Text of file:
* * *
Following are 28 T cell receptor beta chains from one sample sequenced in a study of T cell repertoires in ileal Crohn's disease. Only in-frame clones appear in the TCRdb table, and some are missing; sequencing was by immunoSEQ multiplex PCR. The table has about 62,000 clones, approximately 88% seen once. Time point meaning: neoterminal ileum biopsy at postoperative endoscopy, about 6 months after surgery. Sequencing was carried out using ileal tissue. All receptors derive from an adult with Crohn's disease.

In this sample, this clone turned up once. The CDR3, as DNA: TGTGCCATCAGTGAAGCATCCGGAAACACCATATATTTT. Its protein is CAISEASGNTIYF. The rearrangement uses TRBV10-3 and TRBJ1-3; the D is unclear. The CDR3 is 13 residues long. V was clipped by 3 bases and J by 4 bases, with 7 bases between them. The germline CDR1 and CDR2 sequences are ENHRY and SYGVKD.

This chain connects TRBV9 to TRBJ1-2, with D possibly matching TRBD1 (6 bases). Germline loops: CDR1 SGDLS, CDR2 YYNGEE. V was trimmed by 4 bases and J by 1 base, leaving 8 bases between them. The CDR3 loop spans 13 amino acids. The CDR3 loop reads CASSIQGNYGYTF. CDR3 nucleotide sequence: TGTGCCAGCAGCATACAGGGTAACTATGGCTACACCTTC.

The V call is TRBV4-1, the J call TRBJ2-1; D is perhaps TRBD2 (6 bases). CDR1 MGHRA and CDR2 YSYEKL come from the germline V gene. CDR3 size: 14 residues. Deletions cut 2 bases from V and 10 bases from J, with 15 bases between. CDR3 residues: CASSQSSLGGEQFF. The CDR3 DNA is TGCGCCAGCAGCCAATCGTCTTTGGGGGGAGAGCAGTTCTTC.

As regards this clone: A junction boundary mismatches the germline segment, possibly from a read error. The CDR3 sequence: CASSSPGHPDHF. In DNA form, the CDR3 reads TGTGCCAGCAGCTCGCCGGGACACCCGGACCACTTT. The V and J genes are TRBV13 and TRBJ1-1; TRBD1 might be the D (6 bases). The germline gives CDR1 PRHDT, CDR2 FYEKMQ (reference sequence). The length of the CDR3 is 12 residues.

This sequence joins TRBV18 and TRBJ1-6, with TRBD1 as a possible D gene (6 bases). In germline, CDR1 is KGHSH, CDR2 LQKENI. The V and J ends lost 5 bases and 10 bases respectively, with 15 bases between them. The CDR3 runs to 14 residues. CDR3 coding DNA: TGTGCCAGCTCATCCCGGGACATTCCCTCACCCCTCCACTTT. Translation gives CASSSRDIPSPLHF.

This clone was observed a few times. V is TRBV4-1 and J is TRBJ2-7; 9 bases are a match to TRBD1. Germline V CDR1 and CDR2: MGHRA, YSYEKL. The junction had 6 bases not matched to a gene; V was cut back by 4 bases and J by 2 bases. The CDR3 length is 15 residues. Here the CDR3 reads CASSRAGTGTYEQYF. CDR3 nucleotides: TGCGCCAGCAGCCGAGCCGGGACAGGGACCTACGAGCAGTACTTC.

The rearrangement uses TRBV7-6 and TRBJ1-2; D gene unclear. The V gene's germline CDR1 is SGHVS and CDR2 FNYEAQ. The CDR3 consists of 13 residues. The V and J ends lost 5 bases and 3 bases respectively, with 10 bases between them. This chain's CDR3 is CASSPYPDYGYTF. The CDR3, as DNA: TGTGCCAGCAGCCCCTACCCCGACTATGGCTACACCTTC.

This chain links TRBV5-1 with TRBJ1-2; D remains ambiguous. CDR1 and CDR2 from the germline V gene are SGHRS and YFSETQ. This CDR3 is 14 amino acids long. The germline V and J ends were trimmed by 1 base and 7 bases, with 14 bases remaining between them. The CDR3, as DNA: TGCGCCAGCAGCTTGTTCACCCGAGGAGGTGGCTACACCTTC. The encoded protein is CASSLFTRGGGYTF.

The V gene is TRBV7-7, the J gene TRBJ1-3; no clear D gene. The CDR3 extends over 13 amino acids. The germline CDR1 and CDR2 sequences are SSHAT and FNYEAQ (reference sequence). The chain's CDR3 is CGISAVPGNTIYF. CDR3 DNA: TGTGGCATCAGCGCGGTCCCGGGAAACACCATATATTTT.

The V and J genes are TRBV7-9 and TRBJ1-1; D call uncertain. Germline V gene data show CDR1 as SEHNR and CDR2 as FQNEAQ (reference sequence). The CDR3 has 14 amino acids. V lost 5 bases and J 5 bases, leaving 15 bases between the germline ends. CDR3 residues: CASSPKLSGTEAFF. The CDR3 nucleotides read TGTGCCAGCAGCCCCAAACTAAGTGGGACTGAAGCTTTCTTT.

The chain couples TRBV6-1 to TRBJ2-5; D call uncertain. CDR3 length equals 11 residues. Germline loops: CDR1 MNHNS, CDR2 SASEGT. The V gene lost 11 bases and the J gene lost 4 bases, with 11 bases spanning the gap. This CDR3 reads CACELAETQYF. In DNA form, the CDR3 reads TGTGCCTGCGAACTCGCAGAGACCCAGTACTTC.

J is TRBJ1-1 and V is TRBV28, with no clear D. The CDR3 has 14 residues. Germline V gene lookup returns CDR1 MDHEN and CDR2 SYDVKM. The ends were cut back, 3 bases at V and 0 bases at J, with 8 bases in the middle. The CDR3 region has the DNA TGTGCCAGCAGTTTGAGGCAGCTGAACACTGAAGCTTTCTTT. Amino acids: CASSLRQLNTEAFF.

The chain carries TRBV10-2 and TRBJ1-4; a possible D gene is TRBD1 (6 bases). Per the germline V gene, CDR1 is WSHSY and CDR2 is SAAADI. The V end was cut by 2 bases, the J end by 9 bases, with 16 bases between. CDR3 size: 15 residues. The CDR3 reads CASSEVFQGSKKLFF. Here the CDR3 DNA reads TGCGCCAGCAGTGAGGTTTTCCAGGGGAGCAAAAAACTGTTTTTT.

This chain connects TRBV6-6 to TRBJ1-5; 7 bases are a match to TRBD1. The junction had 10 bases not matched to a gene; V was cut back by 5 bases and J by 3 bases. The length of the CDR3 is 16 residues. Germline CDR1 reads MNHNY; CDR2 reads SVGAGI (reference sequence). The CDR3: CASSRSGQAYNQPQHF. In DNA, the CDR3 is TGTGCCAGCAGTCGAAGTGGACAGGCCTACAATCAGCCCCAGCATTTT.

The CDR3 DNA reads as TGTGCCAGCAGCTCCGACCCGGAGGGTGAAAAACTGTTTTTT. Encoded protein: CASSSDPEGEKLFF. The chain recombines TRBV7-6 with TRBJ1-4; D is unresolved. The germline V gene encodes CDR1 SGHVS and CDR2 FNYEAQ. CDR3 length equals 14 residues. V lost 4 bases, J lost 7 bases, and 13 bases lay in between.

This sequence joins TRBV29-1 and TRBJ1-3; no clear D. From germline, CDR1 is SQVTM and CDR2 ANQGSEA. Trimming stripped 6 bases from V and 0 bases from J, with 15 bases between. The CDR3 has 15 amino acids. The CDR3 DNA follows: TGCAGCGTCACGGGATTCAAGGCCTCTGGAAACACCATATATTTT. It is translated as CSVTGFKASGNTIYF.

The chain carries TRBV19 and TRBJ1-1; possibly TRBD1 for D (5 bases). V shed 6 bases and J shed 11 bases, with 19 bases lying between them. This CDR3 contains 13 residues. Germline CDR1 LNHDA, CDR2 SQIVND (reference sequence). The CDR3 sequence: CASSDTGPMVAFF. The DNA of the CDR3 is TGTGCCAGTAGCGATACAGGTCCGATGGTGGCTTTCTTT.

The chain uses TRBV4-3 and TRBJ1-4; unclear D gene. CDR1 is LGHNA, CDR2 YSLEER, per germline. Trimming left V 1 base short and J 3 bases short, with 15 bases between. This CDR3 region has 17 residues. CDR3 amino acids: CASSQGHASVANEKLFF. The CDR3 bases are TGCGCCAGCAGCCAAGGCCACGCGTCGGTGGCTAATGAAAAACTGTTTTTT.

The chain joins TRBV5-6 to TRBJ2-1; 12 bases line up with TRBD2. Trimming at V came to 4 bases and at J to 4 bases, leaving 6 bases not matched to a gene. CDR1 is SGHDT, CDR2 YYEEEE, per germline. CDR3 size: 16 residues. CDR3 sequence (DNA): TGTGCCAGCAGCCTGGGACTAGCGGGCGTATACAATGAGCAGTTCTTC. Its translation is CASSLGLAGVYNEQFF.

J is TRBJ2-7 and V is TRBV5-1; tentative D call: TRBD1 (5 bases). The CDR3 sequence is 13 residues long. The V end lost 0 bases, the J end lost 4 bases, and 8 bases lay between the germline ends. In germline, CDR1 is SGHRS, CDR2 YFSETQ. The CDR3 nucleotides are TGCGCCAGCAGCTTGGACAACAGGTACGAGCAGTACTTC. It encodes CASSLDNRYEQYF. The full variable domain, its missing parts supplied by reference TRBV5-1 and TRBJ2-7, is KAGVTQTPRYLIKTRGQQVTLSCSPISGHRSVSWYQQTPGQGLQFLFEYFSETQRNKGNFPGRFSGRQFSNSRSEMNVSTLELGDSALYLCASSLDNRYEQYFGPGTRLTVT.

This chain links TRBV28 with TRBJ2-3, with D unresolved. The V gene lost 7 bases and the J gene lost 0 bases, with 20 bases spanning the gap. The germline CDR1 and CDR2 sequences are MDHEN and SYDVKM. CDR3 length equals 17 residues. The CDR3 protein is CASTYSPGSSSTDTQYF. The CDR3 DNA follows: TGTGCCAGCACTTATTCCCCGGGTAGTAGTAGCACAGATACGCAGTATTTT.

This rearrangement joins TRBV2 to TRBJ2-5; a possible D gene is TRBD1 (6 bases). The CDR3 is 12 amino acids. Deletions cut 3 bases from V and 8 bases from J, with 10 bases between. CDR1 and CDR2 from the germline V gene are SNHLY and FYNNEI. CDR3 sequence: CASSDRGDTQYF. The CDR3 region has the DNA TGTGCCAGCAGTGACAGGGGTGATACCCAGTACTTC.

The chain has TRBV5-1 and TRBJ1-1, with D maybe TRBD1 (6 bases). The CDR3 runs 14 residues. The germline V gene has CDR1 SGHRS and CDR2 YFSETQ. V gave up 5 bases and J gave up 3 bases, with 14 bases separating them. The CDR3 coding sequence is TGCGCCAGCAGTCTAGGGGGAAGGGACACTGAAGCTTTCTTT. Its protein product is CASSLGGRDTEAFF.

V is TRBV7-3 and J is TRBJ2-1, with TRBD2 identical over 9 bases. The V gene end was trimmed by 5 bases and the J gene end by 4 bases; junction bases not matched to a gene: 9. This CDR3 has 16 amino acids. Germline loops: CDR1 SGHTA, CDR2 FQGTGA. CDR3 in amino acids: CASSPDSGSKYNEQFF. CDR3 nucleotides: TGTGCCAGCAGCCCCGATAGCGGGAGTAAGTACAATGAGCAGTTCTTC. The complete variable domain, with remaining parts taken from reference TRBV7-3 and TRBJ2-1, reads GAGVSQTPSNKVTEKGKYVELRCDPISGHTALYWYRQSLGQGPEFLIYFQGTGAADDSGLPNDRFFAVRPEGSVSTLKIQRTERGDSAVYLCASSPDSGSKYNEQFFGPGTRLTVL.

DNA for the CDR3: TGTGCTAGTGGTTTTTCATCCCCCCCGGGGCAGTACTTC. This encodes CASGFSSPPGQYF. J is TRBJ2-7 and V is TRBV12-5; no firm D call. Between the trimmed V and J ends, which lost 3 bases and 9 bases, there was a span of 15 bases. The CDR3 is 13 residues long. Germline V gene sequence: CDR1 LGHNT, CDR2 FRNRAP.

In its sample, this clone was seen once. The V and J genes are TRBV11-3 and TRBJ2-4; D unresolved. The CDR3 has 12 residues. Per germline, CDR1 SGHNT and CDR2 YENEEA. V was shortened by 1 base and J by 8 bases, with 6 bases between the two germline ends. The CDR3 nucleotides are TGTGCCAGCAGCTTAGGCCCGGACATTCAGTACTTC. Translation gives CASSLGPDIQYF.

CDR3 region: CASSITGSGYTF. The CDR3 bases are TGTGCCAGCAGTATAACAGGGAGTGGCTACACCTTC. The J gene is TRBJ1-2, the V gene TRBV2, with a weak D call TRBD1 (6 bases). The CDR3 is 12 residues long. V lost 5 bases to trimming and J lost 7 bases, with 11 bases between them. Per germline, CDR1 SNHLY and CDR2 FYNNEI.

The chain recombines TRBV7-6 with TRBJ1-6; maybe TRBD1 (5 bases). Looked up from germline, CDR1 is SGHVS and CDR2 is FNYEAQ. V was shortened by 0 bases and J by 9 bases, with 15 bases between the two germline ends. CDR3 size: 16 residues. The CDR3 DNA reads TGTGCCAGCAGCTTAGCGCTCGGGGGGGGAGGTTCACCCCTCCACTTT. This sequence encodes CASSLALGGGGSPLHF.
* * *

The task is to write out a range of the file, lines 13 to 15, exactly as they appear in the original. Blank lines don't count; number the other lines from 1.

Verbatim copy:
J is TRBJ1-1 and V is TRBV28, with no clear D. The CDR3 has 14 residues. Germline V gene lookup returns CDR1 MDHEN and CDR2 SYDVKM. The ends were cut back, 3 bases at V and 0 bases at J, with 8 bases in the middle. The CDR3 region has the DNA TGTGCCAGCAGTTTGAGGCAGCTGAACACTGAAGCTTTCTTT. Amino acids: CASSLRQLNTEAFF.

The chain carries TRBV10-2 and TRBJ1-4; a possible D gene is TRBD1 (6 bases). Per the germline V gene, CDR1 is WSHSY and CDR2 is SAAADI. The V end was cut by 2 bases, the J end by 9 bases, with 16 bases between. CDR3 size: 15 residues. The CDR3 reads CASSEVFQGSKKLFF. Here the CDR3 DNA reads TGCGCCAGCAGTGAGGTTTTCCAGGGGAGCAAAAAACTGTTTTTT.

This chain connects TRBV6-6 to TRBJ1-5; 7 bases are a match to TRBD1. The junction had 10 bases not matched to a gene; V was cut back by 5 bases and J by 3 bases. The length of the CDR3 is 16 residues. Germline CDR1 reads MNHNY; CDR2 reads SVGAGI (reference sequence). The CDR3: CASSRSGQAYNQPQHF. In DNA, the CDR3 is TGTGCCAGCAGTCGAAGTGGACAGGCCTACAATCAGCCCCAGCATTTT.